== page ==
Department of Health and Social Care
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Government launches volunteer strategy consultation

Government launches volunteer strategy consultation

DEPARTMENT OF HEALTH News Release issued by The Government News Network on 3 June 2008

Survey shows Volunteers have improved mental and physical health

Health Secretary Alan Johnson today launched a six-month consultation to improve support for volunteers in the NHS, social care and third sector, and to encourage more volunteering opportunities.

The consultation, 'Towards a strategy to support volunteering in health and social care' will lead to a national volunteering strategy next year.

Mr Johnson launched the consultation at St Bartholomew's Hospital, in London, after spending the morning working as volunteer in the hospital shop and on the wards.

The aim of the consultation and subsequent strategy is to:

* raise the esteem and profile of volunteering;

* help improve management and support for volunteers;

* support more robust evaluation of the outcomes and benefits of volunteering; and,

* allow more coherent investment to support their involvement.

Alan Johnson, Secretary of State for Health said:

"Volunteers do an amazing job, they are vital to the lifeblood of the NHS and social care services. Volunteering does not just benefit patients , research has shown that it makes the volunteers happier too. 1There is a long established tradition of volunteering across the full range of health and social care settings, indeed the NHS grew from the pre-NHS voluntary hospitals.

"I am pleased to announce the start of a consultation on volunteering. As we prepare to celebrate the NHS's 60th Anniversary, we would like to pay tribute to the volunteers who help shape the service and for us all to recognise, encourage and support volunteering. This document is built on expert insight from stakeholders across the public and third sectors and aims to articulate a clear vision of how volunteering fits into the health, well-being and social care system."

The consultation is being launched at the start of National Volunteering Week and seeks to engage organisations across the public and third sectors in health and social care to debate the potential for volunteering to contribute to improved health and well-being for patients, carers and service users through a deliberation consultation process.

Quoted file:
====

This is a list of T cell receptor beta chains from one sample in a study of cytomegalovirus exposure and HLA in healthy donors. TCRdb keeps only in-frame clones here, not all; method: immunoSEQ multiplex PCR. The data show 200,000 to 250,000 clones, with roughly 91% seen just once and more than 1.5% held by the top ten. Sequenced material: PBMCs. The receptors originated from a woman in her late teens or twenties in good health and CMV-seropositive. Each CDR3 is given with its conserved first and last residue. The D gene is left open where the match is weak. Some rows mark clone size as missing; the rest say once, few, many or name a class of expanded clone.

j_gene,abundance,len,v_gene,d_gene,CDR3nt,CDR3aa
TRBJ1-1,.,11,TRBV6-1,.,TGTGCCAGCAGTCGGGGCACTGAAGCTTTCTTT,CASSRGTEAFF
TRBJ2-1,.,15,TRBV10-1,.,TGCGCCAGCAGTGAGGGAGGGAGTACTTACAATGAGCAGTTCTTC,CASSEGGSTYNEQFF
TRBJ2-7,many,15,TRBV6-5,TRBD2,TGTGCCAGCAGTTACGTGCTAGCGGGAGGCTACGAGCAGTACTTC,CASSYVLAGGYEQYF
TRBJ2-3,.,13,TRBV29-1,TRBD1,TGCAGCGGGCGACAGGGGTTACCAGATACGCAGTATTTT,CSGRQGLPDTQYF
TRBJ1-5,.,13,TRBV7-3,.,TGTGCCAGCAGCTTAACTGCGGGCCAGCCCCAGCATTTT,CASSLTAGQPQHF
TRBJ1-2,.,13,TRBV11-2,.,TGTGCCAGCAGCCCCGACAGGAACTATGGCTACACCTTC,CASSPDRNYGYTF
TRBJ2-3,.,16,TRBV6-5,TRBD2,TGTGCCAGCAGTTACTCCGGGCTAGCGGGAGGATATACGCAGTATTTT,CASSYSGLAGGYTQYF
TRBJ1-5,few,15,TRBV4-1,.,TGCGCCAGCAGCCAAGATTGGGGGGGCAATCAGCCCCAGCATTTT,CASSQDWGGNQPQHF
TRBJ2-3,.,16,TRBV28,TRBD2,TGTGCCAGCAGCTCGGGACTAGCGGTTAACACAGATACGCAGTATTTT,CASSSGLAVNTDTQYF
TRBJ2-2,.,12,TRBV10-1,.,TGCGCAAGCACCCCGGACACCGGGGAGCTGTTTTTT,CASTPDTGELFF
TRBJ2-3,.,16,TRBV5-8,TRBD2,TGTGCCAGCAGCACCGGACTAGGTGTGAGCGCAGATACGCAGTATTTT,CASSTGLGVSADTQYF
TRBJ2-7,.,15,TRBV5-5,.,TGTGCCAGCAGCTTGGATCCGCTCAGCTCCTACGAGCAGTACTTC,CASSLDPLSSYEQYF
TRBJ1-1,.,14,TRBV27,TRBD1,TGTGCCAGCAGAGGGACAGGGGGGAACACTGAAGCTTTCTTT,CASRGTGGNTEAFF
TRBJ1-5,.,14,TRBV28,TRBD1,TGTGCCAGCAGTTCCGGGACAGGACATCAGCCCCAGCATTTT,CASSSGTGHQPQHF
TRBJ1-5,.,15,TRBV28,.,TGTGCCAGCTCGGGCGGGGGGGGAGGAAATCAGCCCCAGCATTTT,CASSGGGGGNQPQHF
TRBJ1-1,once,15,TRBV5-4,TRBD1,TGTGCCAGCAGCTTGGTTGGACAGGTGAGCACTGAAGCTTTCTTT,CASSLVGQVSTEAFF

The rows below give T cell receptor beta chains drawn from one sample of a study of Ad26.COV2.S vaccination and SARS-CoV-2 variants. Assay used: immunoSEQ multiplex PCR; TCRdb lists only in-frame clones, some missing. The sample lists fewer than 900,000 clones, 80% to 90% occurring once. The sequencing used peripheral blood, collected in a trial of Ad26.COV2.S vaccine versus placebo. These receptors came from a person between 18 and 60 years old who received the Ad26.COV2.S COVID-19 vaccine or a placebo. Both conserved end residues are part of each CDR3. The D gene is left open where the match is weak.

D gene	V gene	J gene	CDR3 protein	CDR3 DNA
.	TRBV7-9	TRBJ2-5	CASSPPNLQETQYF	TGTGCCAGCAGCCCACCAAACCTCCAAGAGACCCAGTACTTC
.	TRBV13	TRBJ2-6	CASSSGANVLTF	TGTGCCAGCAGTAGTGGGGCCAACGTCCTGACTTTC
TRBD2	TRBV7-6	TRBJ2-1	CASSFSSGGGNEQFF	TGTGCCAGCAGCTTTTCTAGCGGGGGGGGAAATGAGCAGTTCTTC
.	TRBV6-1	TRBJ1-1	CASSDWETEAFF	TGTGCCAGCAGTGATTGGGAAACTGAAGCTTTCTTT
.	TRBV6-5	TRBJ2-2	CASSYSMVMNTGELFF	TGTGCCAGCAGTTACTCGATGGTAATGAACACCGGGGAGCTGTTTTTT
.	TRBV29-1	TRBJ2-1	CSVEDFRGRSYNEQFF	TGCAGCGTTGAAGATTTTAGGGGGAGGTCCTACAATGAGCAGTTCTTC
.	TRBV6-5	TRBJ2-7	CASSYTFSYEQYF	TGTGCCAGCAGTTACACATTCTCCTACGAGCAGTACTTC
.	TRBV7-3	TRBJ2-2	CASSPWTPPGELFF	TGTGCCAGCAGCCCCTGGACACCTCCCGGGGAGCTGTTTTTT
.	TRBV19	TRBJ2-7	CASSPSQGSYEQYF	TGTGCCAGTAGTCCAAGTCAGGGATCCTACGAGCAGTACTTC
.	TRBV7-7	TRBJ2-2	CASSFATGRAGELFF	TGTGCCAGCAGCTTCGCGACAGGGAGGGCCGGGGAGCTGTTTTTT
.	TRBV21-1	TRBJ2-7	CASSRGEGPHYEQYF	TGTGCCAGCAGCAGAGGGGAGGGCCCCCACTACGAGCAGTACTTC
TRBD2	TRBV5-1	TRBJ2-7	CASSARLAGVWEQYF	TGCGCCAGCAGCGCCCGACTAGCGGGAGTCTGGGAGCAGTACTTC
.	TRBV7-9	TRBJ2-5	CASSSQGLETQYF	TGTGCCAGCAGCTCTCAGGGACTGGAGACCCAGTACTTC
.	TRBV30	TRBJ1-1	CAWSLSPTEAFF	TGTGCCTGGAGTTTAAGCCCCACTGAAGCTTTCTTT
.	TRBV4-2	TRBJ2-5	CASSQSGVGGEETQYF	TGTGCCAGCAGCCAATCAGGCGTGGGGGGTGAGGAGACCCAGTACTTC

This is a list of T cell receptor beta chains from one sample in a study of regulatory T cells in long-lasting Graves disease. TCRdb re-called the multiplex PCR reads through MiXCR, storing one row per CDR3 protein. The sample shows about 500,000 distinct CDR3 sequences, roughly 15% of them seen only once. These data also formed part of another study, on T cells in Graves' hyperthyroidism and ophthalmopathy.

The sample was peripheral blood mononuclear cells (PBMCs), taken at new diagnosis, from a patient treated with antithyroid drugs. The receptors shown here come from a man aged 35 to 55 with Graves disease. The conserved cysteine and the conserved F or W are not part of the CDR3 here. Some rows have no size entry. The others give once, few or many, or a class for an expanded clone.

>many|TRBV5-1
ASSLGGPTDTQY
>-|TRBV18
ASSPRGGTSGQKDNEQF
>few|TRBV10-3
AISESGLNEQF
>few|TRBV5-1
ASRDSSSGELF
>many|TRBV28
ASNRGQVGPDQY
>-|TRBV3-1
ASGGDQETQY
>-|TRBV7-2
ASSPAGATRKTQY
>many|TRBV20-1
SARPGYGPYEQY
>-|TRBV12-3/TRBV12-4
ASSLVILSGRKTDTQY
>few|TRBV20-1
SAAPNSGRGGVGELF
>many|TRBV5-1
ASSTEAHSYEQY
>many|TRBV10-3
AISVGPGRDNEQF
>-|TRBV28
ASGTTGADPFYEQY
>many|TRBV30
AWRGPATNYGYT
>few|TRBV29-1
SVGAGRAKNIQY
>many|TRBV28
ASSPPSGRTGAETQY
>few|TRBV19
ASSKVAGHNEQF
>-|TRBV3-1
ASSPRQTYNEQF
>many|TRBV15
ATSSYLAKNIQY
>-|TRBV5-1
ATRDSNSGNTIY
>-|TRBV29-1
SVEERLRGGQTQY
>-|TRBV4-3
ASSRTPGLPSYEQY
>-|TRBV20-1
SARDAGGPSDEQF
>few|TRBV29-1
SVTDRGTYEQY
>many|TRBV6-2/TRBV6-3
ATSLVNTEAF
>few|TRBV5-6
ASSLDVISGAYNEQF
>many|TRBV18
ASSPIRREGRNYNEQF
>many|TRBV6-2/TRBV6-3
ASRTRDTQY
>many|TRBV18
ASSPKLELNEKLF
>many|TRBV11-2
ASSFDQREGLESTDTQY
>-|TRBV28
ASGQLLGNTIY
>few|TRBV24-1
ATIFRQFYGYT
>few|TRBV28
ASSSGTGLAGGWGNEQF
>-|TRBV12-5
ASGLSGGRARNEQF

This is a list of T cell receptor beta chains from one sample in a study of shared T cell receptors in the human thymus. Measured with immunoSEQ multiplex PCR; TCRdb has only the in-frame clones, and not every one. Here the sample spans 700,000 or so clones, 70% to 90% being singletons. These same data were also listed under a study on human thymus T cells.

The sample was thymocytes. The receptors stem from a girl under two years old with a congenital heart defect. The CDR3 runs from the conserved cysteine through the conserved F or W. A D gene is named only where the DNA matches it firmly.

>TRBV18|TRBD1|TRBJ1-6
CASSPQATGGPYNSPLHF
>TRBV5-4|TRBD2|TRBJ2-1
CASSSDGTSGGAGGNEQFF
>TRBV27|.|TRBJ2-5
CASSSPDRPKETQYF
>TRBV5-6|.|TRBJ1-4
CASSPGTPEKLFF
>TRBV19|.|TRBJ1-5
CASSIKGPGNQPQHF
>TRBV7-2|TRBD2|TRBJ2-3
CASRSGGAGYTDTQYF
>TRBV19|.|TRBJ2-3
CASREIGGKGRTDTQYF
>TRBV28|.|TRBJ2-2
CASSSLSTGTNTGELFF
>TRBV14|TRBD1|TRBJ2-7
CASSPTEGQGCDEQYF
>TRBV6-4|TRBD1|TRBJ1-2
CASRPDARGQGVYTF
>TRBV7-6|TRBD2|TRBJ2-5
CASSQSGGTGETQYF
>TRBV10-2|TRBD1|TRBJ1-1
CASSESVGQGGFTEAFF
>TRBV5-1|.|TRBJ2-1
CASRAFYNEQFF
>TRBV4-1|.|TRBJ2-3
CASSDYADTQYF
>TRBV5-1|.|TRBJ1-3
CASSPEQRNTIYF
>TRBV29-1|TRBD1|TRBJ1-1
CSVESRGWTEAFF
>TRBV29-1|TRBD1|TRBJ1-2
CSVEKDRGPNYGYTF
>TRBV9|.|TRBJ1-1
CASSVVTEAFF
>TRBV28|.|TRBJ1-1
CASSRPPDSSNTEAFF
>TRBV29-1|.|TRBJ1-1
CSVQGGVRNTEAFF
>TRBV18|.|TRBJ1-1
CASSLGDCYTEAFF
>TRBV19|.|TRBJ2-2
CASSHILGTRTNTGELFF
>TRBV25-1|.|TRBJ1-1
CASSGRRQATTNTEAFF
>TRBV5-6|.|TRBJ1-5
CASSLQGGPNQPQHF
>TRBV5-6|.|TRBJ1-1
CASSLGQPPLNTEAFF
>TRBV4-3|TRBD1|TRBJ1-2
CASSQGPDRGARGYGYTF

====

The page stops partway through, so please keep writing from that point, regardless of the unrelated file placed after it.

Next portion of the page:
1 Assessing the Impact of Volunteering at Chelsea and Westminster Hospital NHS Foundation Trust - Simon Teasdale, Institute for Volunteering Research May 2007

Ivan Lewis, Care Services Minister said:

"Volunteering has a huge potential role in providing more flexible, responsive and patient focused health and social care services. Volunteers play a variety of critical roles, at all levels, providing mutual benefit to staff, volunteers and service users within health and social care services. We know that their contribution is essential and can improve the lives of patients and their local communities.

"They deserve more visible recognition and support across the health and social care system, along with a clear vision and a strategy which is what this consultation will provide. It is also directly informed by Baroness Julia Neuberger's report, as the Government's Volunteering Champion, of her review of volunteering in health and social care."

Justin Davis Smith, Chief Executive of Volunteering England:

"Volunteering England is very pleased that the contribution of volunteers to the NHS and wider public sector has been recognised through the development of this national strategy. We are also delighted that the need to support volunteer managers has been acknowledged, as has the understanding that volunteering incurs real costs through admin, training and expenses.

"Volunteering England believes this new strategy will help Commissioners develop evaluation processes which measure the outcomes and impact of volunteering. This will, in turn, lead to a better understanding of the benefits of volunteering on their wider strategic objectives, such as reducing health inequalities."

The consultation closes on 30th September 2008. The final strategy and implementation plan will be published in 2009.


Notes to Editors

1. Volunteers time is donated in addition to core resources and volunteers complement rather than duplicate or replace paid staff capacity and skill

2. A survey done last year at the Chelsea and Westminster hospital showed that that volunteers felt their role had improved their physical and mental health and the vast majority of patients felt that volunteers brought a special quality to what they did (Assessing the Impact of Volunteering at Chelsea and Westminster Hospital NHS Foundation Trust - Simon Teasdale, Institute for Volunteering Research May 2007)

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